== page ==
Sulfide Tails Management within the Framework of Sustainable Development in Mineral Sand Mines-The Case Study of Sierra Rutile Ltd

Article excerpt

Introduction

Background

Mining contributes to the economic development of many countries in the world (Yilmaz, Kesimal, & Ercjkdi, 2004). Sierra Leone has exceptional geological reserves of mineral sand ore, principally rutile and ilmunite, and mining of the deposits offers significant prospects for generating the much-needed foreign exchange required to revitalize the country's economy. As good as their impact is on the economy, however, mining activities in general have also been a target of environmental criticism.

Mineral sand mining is associated with a variety of environmental and social problems that require sound management strategies to mitigate. This article focuses on the management of sulfide tails as one of the key environmental challenges in mineral sand mining operations. It assesses the impact that the management of sulfide tails resulting from the processing operations of the Sierra Rutile Ltd. (SRL), Sierra Leone's largest mineral processing operation, has on the quality of tailings effluent and the adjacent domestic water pond, from which the company and nearby communities source their domestic water needs. We also reviewed the challenges in sulfide tails management and environmental health risk analysis of sulfide tails management options.

Environmental Health Challenges Resulting from Sulfide Tails Management

Mine tailings containing metal sulfides could have serious environmental impacts if control strategies that prevent the oxidation of sulfide exposed to weathering conditions are not established. Natural oxidation of metal sulfides may generate acid rock drainage (ARD). Mine tailings that are affected by ARD processes are normally characterized by high concentrations of trace metals and sulfates ions in solution and by generally low pH values (pH = 2-4) (Mendez-Ortiz, Carillo-Chavez, & Monroy-Fernandez, 2007). Pyrite oxidizes to produce very acidic waters, which can solubilize heavy metals and other toxic elements and cause them to be transported downstream, eventually ending up in the water systems (Jenkins, Johnson, & Freeman, 2000; Pentreath, 1994). Although acid streams can occur naturally, most are a result of mining activities giving rise to acid mine drainage (Jenkins et al., 2000).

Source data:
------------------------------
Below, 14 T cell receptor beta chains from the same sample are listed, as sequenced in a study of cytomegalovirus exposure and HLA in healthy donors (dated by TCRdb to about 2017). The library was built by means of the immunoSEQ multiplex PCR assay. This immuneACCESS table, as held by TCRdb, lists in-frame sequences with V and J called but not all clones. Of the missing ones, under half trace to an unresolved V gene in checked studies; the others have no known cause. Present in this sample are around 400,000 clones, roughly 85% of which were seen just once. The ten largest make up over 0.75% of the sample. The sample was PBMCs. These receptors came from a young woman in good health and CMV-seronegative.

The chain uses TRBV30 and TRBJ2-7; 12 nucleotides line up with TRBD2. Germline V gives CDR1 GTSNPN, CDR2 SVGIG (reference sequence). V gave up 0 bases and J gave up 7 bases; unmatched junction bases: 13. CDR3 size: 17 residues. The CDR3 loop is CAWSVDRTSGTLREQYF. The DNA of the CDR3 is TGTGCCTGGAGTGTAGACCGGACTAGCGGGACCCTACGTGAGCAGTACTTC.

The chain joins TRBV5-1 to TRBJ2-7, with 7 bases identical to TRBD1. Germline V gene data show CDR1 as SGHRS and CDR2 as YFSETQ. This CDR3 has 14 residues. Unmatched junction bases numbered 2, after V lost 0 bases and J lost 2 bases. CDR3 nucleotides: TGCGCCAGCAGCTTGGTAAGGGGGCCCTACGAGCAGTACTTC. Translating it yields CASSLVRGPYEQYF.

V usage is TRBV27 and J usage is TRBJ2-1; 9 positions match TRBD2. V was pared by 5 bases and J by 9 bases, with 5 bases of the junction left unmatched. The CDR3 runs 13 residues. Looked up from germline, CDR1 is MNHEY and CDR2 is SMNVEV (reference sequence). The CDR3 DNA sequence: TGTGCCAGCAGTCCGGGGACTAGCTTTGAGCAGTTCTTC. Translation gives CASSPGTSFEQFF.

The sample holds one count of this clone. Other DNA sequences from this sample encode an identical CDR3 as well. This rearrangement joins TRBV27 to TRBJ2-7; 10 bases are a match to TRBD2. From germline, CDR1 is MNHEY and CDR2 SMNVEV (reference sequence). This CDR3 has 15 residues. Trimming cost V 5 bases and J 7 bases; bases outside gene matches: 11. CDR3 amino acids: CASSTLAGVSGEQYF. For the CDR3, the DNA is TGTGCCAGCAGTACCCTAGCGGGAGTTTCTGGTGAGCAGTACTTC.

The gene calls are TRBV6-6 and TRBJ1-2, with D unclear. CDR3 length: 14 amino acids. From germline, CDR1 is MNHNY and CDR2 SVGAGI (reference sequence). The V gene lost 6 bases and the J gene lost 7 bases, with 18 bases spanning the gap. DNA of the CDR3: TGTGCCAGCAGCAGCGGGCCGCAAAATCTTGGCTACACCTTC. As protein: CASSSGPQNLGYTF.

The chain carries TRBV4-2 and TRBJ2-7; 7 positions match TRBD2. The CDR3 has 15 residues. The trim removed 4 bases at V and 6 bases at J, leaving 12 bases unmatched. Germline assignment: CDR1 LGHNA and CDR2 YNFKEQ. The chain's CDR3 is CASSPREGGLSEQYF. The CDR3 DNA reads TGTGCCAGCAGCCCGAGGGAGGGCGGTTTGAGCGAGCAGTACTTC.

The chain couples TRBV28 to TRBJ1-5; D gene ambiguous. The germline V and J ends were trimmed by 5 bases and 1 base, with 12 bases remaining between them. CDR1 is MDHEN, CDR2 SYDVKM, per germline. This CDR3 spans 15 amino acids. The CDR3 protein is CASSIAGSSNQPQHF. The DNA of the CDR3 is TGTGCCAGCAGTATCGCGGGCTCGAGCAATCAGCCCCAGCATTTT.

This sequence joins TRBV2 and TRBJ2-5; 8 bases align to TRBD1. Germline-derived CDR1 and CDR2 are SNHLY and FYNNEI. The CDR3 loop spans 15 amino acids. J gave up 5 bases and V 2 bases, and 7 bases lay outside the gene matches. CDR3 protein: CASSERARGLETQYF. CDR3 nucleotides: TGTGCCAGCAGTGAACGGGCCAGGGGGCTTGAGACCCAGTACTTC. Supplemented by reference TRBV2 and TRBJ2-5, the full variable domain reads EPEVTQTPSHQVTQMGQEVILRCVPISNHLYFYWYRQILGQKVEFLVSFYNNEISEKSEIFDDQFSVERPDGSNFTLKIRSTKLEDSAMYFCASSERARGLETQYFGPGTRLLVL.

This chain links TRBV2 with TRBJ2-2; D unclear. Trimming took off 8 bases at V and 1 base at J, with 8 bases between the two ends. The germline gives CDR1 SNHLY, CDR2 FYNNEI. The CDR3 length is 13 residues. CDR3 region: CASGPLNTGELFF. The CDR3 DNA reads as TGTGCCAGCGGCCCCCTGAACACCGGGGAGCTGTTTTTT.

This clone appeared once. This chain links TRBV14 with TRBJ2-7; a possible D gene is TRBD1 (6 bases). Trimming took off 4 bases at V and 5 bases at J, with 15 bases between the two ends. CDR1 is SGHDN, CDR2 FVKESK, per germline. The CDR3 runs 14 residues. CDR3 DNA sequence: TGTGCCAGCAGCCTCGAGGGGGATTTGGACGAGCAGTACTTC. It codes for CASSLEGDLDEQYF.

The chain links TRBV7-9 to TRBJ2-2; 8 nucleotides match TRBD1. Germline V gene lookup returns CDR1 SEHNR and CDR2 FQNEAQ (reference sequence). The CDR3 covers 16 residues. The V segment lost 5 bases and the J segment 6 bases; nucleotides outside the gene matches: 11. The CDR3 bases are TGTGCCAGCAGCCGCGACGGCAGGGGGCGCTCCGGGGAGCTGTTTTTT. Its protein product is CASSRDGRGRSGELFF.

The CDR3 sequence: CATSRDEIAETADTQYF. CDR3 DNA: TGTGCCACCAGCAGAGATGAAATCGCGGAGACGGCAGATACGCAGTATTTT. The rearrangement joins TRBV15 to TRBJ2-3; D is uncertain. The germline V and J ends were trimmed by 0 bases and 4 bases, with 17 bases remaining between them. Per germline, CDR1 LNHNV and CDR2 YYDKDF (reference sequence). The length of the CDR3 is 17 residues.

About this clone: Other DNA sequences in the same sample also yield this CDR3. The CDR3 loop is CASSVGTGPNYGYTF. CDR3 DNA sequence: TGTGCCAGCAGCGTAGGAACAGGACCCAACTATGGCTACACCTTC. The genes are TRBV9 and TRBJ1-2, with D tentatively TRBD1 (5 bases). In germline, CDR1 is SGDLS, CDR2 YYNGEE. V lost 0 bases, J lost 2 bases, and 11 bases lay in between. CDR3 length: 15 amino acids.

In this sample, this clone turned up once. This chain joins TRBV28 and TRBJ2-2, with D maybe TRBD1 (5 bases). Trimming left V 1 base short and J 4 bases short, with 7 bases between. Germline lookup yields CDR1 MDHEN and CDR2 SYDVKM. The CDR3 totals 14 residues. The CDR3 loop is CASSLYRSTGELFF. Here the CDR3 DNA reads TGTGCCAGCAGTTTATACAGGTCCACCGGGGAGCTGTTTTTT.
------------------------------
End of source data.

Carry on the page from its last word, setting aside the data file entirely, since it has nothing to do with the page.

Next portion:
ARD solutions can potentially contaminate surface water and groundwater as well as soils. The extreme acidity is harmful to most aquatic life, and even after neutralization, the precipitates formed by it continue to affect aquatic organisms. Toxic elements, such as copper, cadmium, and zinc are often associated with acidic mine drainage (AMD), contributing substantially to its devastating ecological effects (Cotter & Brigden, 2006).

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Environmental Health Risk Analysis of Sulfide Tails Management Options

Soil cover protection of sulfide tails can achieve an 80% reduction in sulfide oxidation with a single 1.0 m (3.3 ft.) till cover; reduction efficiency increases to 90% with 1.5 m (9.8 ft.) of till cover and to 99% reduction with advance multiple layer covers including an effective low-permeability cover (Swedish Environmental Protection Agency [SEPA], 2000). The major drawback to this method, however, is that at locations with greater depth to the groundwater table there is an obvious risk that the cover will be drained and the transport of oxygen will increase during long dry periods consequently increasing groundwater acidity (Mitigating the Environmental Impact of Mining, 2004).

To evaluate the effectiveness of oxygen-consuming barriers, Tremblay (1994) investigated a 2 m (6.6 ft.) cover of organic waste (85% bark, 10% pulp wood, and 5% sawdust) and reported a decrease in oxygen content with depth of the cover, increase in pH, and decreasing metal release in leachate from the covered areas. Some organic concentration of phenol and tanning, however, was reported that could pose another environmental health challenge. …